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8 cyber-safety tips every parent should know

These days mobile devices are the most common way of accessing the internet, and online safety is now firmly in your child’s hand. This means it is now more important than ever to talk to your children about the possible dangers of being online.

Constable Care Child Safety Foundation CEO David Gribble says the rise of social media and “always having connectivity” has broadened the scope of online cyberbullying. It can come in many different forms and can lead to detrimental effects both emotionally and physically. 

Some of the common signs to look out for may include:

- sudden withdrawal from technology
- unease about going to school
- secrecy about online activities and changes in mood or behaviour.

It is important to maintain open lines of communication and nurture trust between you and your child: don’t demand that you child give you access to their device because this might further encourage them to be more secretive in the future.

The Constable Care Child Safety Foundation currently offers a free cyber-safety incursion called ‘Screen Name’ to all WA primary schools. Technology can also assist in helping you keep your children safe online. The Wangle Family Insights (WFI) app helps families approach cyber safety together using real time behaviour analysis, live alerts and helpful educational resources. WFI are currently offering a free 30 day trial. For more information visit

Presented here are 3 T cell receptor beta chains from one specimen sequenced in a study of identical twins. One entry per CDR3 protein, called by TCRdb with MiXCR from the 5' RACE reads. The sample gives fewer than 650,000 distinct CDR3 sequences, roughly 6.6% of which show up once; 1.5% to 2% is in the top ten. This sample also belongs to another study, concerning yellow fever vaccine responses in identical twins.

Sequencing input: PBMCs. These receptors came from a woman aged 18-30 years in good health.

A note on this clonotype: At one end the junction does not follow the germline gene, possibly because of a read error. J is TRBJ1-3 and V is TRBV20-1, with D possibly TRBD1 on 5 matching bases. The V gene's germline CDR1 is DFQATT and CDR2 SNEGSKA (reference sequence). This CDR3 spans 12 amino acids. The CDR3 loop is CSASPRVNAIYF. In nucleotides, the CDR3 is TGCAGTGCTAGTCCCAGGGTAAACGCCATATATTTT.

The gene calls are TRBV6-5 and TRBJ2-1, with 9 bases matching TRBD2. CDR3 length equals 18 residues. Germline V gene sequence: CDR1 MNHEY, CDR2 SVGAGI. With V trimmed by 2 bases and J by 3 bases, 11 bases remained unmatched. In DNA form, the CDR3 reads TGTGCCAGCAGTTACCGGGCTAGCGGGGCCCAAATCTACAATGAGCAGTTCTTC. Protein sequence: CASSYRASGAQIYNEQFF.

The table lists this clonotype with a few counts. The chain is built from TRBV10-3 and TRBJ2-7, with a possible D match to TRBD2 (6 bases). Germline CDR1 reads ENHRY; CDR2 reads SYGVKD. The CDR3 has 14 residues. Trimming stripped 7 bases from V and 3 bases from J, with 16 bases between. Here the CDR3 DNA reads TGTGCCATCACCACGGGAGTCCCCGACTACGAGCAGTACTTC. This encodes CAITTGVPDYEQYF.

Take the time to talk to your child and discuss with them what to do if they are being cyber-bullied.

Tips for parents

1. Encourage your child to come to you if anything disturbs or frightens them online. Take the time to listen and reassure them that they won’t get into trouble or have the device or Internet access removed.
2. Monitor online activity and know what sites your child may visit. Ask them to be your guide and show you what apps or websites they love and why.
3. Teach children how to keep information private online and make them aware that what goes online stays there forever.
4. Develop trust between yourself and your child and encourage them to tell you about any concerns they have. Take the time to listen and reassure them that they won’t get into trouble or have the device or Internet access removed.
5. Keep an eye out for changes in your child’s behaviour.
6. Check ratings. Choose age-appropriate, high-quality media and tech for your kids. Common Sense Media rates and reviews all types of media for children, teens and families.
7. Familiarise yourself with school policies that protect against cyber bullying.
8. If you feel you child is being cyber bullied, contact the school to report the problem.

For more information on 'Screen name' cyber-safety incursion for secondary schools click here:

For more on Wangle Family Insites and your FREE 30 day trial of the app click here


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